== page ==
# Correctness

In

theoretical computer science,

**correctness** of an

algorithm is asserted when it is said that the algorithm will certainly terminate, and the answer returned will be correct. This contrasts in particular with an assertion of

*partial correctness*, to the effect that if an answer is returned it will be correct. Since there is no general solution to the

halting problem, a correctness assertion may lie much deeper. For example if we are successively searching though integers 1, 2, 3, ... to see if we can find an example of some phenomenon - say an odd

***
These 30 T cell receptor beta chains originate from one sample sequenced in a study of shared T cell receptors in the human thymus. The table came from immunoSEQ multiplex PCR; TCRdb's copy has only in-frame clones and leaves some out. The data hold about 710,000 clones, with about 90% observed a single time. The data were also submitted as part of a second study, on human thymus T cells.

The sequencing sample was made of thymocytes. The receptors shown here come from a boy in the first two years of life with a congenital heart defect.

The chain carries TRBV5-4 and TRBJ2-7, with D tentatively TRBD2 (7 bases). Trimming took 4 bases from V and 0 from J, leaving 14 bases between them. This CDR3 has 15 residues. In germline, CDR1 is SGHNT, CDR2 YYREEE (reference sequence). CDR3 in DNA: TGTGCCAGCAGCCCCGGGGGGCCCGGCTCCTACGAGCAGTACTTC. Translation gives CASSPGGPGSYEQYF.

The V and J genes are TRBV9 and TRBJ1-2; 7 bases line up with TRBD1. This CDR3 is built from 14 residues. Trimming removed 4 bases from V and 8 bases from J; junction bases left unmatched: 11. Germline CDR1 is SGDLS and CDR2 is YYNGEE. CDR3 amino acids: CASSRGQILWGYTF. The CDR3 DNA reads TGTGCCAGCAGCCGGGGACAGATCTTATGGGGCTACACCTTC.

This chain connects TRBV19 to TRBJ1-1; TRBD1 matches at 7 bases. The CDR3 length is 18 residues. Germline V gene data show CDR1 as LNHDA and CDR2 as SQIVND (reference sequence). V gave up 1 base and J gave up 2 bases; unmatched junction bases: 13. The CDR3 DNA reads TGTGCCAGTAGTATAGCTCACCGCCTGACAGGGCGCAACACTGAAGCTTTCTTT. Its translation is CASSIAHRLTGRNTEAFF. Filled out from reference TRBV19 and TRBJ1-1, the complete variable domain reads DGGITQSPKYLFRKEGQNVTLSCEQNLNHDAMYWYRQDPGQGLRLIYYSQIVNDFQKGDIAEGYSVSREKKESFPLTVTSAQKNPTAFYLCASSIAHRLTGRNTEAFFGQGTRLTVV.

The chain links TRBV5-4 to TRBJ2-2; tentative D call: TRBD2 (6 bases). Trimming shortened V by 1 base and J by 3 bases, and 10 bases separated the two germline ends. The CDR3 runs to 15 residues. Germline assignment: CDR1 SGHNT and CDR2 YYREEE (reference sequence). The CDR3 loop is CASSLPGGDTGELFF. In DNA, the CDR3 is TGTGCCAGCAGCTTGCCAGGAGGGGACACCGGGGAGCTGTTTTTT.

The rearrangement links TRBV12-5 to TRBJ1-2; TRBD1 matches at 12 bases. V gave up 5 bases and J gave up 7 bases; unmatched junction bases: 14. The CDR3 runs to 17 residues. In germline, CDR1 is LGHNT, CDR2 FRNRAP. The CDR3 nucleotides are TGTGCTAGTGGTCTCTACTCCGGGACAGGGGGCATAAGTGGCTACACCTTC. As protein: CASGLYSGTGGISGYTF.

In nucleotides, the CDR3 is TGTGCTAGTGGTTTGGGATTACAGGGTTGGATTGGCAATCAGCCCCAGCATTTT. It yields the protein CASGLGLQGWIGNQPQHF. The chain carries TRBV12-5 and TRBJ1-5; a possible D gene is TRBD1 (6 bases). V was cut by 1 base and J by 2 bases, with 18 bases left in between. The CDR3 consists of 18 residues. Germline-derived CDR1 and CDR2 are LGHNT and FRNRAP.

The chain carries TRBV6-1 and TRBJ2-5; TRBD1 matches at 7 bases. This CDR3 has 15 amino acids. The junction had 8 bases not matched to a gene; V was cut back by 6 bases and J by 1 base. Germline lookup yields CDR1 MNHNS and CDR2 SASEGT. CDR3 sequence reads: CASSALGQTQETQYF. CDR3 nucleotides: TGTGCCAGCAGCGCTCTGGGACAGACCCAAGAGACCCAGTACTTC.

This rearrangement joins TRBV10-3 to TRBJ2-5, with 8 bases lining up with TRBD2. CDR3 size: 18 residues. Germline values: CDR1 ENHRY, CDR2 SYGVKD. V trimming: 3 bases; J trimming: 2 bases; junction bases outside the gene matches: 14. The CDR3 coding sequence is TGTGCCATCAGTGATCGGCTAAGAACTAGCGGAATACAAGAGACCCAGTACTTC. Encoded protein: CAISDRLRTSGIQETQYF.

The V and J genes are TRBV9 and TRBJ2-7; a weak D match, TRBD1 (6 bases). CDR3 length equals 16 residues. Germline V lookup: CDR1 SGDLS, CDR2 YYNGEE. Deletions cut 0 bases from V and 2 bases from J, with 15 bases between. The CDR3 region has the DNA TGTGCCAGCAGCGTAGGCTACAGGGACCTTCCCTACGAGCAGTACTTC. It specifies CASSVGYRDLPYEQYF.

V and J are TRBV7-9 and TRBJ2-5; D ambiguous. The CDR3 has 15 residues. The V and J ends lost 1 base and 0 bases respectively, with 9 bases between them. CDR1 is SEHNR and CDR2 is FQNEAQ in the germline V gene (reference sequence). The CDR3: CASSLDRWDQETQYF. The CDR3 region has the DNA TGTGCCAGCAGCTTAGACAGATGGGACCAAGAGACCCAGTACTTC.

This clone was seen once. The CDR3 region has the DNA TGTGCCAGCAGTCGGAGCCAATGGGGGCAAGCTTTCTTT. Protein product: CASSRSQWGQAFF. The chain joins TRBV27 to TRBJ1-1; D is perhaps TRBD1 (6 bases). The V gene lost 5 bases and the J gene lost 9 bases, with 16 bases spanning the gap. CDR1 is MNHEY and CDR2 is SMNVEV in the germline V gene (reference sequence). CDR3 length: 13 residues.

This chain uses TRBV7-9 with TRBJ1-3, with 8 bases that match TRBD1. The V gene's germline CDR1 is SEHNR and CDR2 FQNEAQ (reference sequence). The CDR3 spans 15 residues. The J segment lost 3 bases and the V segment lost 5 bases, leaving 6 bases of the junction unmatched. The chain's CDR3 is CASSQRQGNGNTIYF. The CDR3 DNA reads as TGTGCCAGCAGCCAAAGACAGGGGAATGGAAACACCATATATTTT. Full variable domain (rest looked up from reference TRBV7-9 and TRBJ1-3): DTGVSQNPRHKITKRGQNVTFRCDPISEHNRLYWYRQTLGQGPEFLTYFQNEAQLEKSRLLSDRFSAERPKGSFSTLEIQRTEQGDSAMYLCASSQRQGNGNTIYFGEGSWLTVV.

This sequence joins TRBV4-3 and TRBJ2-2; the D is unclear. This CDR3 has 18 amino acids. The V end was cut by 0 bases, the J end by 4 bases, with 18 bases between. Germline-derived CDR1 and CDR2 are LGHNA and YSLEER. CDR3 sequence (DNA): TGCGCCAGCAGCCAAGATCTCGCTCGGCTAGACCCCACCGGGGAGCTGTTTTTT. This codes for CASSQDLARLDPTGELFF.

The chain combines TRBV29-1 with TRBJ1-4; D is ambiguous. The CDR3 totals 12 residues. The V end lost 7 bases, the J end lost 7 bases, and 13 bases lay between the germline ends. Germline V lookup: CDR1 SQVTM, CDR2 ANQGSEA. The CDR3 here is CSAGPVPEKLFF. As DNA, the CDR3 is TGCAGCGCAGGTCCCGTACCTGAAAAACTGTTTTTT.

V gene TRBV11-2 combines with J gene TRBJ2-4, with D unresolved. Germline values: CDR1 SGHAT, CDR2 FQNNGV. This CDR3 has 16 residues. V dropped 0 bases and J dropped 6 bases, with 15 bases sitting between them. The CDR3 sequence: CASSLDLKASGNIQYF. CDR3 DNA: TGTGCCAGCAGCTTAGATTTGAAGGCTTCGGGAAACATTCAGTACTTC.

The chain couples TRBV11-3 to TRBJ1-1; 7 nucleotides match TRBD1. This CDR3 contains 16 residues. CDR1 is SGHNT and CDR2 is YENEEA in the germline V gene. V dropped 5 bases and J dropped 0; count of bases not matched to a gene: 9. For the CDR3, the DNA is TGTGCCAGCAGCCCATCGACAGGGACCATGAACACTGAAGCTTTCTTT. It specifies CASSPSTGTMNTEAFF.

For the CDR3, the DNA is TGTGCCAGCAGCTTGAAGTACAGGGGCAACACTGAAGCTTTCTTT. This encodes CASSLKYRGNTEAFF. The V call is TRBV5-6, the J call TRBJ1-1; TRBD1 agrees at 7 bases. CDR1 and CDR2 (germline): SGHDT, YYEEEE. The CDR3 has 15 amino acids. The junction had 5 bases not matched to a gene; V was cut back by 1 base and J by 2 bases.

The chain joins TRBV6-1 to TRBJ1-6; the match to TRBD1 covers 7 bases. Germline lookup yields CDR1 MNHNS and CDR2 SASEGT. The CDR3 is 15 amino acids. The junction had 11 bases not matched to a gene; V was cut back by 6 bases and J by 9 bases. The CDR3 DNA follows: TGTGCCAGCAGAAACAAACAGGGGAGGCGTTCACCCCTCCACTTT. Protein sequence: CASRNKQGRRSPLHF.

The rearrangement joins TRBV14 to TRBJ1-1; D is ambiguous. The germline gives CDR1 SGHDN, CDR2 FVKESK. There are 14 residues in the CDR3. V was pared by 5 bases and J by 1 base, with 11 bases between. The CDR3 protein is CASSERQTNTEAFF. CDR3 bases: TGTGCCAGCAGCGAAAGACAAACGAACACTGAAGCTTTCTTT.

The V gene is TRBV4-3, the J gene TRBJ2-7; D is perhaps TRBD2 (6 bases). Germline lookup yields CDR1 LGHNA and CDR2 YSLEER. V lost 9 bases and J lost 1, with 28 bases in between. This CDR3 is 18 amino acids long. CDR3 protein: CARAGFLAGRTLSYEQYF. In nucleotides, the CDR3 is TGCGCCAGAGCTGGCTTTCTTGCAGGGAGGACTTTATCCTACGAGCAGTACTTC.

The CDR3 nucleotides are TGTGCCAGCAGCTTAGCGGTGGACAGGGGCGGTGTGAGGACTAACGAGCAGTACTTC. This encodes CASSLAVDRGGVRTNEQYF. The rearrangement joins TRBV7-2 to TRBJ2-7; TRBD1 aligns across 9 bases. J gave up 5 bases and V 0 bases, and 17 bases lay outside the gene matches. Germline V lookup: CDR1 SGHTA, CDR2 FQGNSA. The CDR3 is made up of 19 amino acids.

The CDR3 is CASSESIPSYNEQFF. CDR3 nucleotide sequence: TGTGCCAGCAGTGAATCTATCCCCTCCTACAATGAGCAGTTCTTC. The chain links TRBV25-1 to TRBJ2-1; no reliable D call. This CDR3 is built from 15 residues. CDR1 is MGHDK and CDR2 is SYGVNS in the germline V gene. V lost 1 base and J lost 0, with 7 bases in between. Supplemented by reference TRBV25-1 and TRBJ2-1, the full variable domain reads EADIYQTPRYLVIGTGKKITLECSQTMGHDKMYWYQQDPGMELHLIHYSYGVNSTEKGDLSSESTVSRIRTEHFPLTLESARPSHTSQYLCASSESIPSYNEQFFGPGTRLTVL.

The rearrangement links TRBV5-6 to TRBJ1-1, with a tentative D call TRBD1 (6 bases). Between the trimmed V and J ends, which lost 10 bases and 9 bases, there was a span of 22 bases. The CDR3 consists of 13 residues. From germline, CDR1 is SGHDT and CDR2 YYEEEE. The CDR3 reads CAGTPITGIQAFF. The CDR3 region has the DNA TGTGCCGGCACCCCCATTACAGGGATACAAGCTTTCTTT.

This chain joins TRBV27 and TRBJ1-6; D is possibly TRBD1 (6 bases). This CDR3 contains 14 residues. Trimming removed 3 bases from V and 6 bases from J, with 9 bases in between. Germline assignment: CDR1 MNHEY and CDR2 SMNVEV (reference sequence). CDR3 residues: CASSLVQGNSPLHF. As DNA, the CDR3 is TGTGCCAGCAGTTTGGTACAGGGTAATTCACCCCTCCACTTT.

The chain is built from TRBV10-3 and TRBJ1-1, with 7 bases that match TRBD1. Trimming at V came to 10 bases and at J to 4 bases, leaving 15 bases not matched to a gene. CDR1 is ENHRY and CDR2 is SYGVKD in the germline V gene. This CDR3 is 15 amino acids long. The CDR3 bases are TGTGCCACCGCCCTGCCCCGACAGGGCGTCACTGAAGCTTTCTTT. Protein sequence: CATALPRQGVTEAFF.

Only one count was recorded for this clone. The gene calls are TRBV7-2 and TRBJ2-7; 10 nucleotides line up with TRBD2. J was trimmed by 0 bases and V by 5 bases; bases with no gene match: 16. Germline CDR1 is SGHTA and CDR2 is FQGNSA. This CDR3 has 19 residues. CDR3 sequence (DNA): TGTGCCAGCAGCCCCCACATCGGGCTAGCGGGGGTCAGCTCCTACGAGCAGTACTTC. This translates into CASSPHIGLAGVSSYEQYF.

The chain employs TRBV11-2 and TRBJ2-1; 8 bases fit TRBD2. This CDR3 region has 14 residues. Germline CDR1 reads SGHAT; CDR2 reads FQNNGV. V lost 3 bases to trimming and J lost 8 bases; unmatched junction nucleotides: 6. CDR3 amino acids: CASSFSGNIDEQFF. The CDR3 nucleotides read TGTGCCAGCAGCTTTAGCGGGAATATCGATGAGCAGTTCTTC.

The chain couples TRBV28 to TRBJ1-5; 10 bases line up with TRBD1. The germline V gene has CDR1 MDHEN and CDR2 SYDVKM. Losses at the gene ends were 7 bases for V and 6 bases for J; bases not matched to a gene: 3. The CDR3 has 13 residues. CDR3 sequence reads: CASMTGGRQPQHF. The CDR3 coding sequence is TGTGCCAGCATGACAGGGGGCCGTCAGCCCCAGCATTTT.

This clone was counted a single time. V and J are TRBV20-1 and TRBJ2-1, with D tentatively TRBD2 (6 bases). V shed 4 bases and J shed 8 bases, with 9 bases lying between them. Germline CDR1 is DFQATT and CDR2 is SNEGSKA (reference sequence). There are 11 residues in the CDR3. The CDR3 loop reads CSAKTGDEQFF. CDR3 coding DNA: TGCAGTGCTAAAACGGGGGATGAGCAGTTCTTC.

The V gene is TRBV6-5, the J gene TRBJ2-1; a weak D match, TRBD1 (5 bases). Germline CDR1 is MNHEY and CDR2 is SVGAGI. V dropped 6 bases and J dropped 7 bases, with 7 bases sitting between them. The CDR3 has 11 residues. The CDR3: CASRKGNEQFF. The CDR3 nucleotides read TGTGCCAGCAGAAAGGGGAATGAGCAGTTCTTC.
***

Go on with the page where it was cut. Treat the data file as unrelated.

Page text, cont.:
perfect number - it is quite easy to write a partially correct program (use

integer factorization to check n as perfect or not). To say the program is correct is to assert something currently not known in

number theory.

A correctness assertion is therefore relative to a given algorithm and a specification. A proof would have to be a mathematical proof, assuming both of those things given formally. In particular it is not expected to be a correctness assertion for a given program implementing the algorithm on a given machine. That would involve such considerations as limitations on memory.